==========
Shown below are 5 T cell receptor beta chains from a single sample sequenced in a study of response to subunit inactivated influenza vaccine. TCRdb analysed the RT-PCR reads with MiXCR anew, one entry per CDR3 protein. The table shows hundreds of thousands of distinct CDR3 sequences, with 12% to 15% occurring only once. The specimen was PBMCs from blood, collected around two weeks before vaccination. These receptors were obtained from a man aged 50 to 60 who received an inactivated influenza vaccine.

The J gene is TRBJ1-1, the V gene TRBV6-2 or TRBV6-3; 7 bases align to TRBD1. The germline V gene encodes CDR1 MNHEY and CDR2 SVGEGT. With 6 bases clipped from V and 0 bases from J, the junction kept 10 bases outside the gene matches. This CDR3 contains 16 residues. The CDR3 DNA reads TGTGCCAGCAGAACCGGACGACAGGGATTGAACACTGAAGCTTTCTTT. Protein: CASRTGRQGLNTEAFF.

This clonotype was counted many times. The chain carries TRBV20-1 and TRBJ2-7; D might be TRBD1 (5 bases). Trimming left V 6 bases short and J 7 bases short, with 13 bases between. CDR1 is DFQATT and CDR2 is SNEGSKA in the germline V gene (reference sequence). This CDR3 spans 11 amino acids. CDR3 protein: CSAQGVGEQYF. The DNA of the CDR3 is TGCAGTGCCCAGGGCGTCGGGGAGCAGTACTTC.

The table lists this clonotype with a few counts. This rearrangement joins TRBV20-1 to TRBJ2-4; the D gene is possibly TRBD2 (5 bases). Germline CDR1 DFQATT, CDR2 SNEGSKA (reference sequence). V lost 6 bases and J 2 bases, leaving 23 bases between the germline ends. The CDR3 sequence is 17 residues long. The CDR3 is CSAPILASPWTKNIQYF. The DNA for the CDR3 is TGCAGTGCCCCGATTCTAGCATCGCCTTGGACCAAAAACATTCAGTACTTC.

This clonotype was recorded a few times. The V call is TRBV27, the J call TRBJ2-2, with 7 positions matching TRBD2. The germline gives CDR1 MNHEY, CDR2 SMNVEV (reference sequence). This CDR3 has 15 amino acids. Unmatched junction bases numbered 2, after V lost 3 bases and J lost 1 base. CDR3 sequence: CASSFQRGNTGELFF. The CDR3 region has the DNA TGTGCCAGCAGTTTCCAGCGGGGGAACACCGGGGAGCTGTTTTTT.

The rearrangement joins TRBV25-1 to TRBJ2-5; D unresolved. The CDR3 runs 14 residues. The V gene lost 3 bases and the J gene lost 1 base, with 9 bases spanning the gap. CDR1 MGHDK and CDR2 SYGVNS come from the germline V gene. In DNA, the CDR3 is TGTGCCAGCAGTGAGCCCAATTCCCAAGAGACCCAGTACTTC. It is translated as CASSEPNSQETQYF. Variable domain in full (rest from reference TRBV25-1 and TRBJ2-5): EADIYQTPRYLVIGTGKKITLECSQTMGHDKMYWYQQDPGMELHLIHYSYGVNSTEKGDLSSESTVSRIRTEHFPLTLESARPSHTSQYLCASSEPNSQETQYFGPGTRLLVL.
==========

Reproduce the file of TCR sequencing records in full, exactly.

Shown below are 5 T cell receptor beta chains from a single sample sequenced in a study of response to subunit inactivated influenza vaccine. TCRdb analysed the RT-PCR reads with MiXCR anew, one entry per CDR3 protein. The table shows hundreds of thousands of distinct CDR3 sequences, with 12% to 15% occurring only once. The specimen was PBMCs from blood, collected around two weeks before vaccination. These receptors were obtained from a man aged 50 to 60 who received an inactivated influenza vaccine.

The J gene is TRBJ1-1, the V gene TRBV6-2 or TRBV6-3; 7 bases align to TRBD1. The germline V gene encodes CDR1 MNHEY and CDR2 SVGEGT. With 6 bases clipped from V and 0 bases from J, the junction kept 10 bases outside the gene matches. This CDR3 contains 16 residues. The CDR3 DNA reads TGTGCCAGCAGAACCGGACGACAGGGATTGAACACTGAAGCTTTCTTT. Protein: CASRTGRQGLNTEAFF.

This clonotype was counted many times. The chain carries TRBV20-1 and TRBJ2-7; D might be TRBD1 (5 bases). Trimming left V 6 bases short and J 7 bases short, with 13 bases between. CDR1 is DFQATT and CDR2 is SNEGSKA in the germline V gene (reference sequence). This CDR3 spans 11 amino acids. CDR3 protein: CSAQGVGEQYF. The DNA of the CDR3 is TGCAGTGCCCAGGGCGTCGGGGAGCAGTACTTC.

The table lists this clonotype with a few counts. This rearrangement joins TRBV20-1 to TRBJ2-4; the D gene is possibly TRBD2 (5 bases). Germline CDR1 DFQATT, CDR2 SNEGSKA (reference sequence). V lost 6 bases and J 2 bases, leaving 23 bases between the germline ends. The CDR3 sequence is 17 residues long. The CDR3 is CSAPILASPWTKNIQYF. The DNA for the CDR3 is TGCAGTGCCCCGATTCTAGCATCGCCTTGGACCAAAAACATTCAGTACTTC.

This clonotype was recorded a few times. The V call is TRBV27, the J call TRBJ2-2, with 7 positions matching TRBD2. The germline gives CDR1 MNHEY, CDR2 SMNVEV (reference sequence). This CDR3 has 15 amino acids. Unmatched junction bases numbered 2, after V lost 3 bases and J lost 1 base. CDR3 sequence: CASSFQRGNTGELFF. The CDR3 region has the DNA TGTGCCAGCAGTTTCCAGCGGGGGAACACCGGGGAGCTGTTTTTT.

The rearrangement joins TRBV25-1 to TRBJ2-5; D unresolved. The CDR3 runs 14 residues. The V gene lost 3 bases and the J gene lost 1 base, with 9 bases spanning the gap. CDR1 MGHDK and CDR2 SYGVNS come from the germline V gene. In DNA, the CDR3 is TGTGCCAGCAGTGAGCCCAATTCCCAAGAGACCCAGTACTTC. It is translated as CASSEPNSQETQYF. Variable domain in full (rest from reference TRBV25-1 and TRBJ2-5): EADIYQTPRYLVIGTGKKITLECSQTMGHDKMYWYQQDPGMELHLIHYSYGVNSTEKGDLSSESTVSRIRTEHFPLTLESARPSHTSQYLCASSEPNSQETQYFGPGTRLLVL.